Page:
This age-old dilemma gives many gymgoers sleepless nights. Each personal trainer has his own opinion on this subject and everyone recommends something different to the exercisers. Everyone, of course, has a set of scientific facts for arguing their theses. What if I collect and provide you with reliable information and the pros and cons of each of these forms of training?

To understand the process of fat burning, one should become acquainted with several basic principles of biochemistry of the human body and with the types of training: aerobic and anaerobic.

Aerobic training

The traditional aerobic training (cardio) must be characterized by the appropriate range of heart rate and it should be, depending on the source, from 55 to 65% HR max (heart rate max). Only in this compartment of the heart rate there are oxygen conversions and fatty acids are used to obtain energy. We must remember that if we only come to the gym for a cardio session, it should last at least 45 minutes. The reason for this is the fact that for the initial duration of training, our body burns muscle glycogen, because it is always easily available and the glucose from which it is built is the basic source of energy for all processes occurring in the system. After about 15 minutes, the body switches to fat burning. So, we only have 30 minutes of training left, and this is the least needed to burn a significant number of calories, which will lead us to reduce weight.

The basic and often encountered mistake is the incorrect order of exercising strength training and aerobic training (the most popular combination that leads to a positive body composition recompilation if it is properly planned). Performing aerobic training before strength training causes the burning of muscle glycogen in the first place, and then when we go to strength training the body burns its own muscles because they are anaerobic exercises and energy is needed for anaerobic processes that take place quickly, i.e. using glucose. Yes, there is no mistake in the previous sentence.

The human body can cope with the lack of glucose through the process of gluconeogenesis. It consists in the transformation of non-sugar precursors, e.g. amino acids (proteins) into glucose molecules, from which the previously mentioned glycogen is built. So, I hope you understand how important the order in your training is. Remember that nothing is accidental at the gym. If you already know the process of gluconeogenesis, please avoid it and first do strength training (use glycogen for energy production), then go for low to medium intensity cardio (55-65% HR max) and burn body fat. Then the whole process will go as it should and in a much shorter time you will get closer to your dream figure.

Aerobic training

Aerobic training will be recommended for people who, in addition to cardio, exercise strength training with weights a lot. This combination allows you not to strain the central nervous system and avoid overtraining. It is also recommended for people who train in the evening, because traditional cardio training does not stimulate the body as it does interval training and thanks to that you will not have any sleep problems. If we are strongly excited, there may be problems with falling asleep and sleep will be low-quality.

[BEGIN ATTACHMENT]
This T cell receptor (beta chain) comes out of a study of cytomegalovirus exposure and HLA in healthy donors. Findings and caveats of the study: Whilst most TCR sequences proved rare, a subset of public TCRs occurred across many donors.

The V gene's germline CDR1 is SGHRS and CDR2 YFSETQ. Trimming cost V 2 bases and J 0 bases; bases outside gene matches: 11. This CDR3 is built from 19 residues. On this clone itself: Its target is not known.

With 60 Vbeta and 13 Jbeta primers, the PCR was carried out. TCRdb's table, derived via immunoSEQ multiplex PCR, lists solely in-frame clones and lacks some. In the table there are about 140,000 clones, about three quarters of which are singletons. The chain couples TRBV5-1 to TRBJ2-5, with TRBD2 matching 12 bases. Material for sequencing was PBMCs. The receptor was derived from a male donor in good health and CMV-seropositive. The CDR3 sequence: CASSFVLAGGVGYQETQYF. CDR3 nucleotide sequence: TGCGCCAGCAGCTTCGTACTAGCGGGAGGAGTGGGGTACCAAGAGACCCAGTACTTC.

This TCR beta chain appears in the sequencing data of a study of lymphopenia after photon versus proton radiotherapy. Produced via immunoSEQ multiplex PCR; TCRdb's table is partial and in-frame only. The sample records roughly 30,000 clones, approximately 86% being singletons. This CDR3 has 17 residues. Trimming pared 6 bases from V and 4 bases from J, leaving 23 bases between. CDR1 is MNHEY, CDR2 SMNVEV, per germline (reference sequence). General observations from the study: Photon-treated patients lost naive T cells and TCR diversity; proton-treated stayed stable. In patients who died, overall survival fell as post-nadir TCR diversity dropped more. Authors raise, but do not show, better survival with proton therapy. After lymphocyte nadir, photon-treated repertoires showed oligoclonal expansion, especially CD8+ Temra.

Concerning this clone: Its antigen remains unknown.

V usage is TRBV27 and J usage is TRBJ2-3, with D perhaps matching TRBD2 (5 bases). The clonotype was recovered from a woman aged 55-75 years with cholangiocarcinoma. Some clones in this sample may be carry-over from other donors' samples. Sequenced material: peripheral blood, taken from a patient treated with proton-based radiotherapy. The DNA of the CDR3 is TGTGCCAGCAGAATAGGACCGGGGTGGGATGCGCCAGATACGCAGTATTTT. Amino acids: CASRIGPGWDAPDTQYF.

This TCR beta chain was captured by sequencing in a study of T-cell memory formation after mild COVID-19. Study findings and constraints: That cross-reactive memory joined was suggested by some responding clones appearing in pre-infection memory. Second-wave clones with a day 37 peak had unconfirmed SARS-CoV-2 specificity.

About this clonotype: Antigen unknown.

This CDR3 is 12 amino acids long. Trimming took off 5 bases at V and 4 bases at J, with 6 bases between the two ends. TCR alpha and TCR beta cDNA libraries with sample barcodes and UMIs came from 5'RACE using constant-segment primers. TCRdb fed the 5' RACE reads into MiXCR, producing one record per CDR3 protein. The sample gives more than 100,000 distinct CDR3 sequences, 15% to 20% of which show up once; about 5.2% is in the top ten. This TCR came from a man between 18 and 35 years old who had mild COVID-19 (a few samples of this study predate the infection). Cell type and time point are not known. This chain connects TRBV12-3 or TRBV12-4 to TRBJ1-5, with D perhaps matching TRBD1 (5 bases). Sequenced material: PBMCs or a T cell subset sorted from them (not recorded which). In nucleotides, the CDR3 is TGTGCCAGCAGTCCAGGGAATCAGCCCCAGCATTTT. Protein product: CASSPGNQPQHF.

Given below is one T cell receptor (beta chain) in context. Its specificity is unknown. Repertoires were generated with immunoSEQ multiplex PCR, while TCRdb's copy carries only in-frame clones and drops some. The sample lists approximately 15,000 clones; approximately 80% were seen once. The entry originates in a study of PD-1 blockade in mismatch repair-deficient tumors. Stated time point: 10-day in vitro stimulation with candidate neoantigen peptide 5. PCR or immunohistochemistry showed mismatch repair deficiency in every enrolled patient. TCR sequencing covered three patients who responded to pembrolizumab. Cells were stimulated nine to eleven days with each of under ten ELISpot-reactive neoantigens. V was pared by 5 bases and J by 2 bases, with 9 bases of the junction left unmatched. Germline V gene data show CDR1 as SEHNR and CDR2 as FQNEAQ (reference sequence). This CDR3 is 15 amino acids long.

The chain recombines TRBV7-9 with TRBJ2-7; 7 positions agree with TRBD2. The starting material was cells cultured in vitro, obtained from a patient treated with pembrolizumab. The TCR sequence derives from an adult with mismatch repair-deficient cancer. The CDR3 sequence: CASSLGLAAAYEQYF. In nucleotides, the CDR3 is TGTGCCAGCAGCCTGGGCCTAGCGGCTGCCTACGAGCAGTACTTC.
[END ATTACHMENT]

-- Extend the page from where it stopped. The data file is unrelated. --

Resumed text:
It is also worth noting that conducting a morning cardio session on an empty stomach allows for the most effective burning of body fat, because after a restful night in our body is little glycogen accumulated, and not eating breakfast does not replenish it, so we can immediately burn body fat.

However, I would like to emphasize that the training session should not be carried out completely on an empty stomach - it is worth taking BCAA branched chain amino acids beforehand, which will help to avoid the catabolism of our muscle mass.

Anaerobic training

Anaerobic training is characterized by high, bordering with maximum intensity (75% HR max and more). Usually this training is also shorter, because the very hard work done during it does not allow us to maintain high performance for a longer time. A perfect example of such training is Tabata, which lasts 4 minutes and is called the fastest training in the world. It consists in performing intervals according to the 20-second work schedule and 10-second rest pattern.

Tabata, although it seems innocent, is recommended only to advanced people, because in order to bring the expected effect, it must be performed in 100% of our abilities, which is why the beginners are not usually capable.

During the intervals, glycogen is used as fuel, so before training you should eat carbohydrate-rich meals, which will later translate into our increased efficiency. However, after an intense session of intervals, the body burns more body fat up to a dozen or so hours than in the resting state. This is caused by the "metabolic boost" resulting from a very intense effort. Our body is stimulated, the circulation is improved, and the muscles are solidly strained which results in increased caloric demand for the regeneration of the body. If, of course, we want to burn body fat and if we control the calories consumed, we will systematically lose weight because the body will switch to collecting energy from stored fat stores without reacting to the increased appetite after interval training.

Intervals are recommended for people with limited time for training. It is inadvisable to perform them in the late evening, while those made in the morning excellently stimulate circulation, make us think better and more energetic during the day.

Remember that even light cardio training may be inadvisable to people with serious heart disease, hypertension, asthma, etc. Before starting the training, it is worth consulting your doctor and finding out if you can train safely.

Comparison of the features and benefits of aerobic (cardio) and anaerobic training (intervals)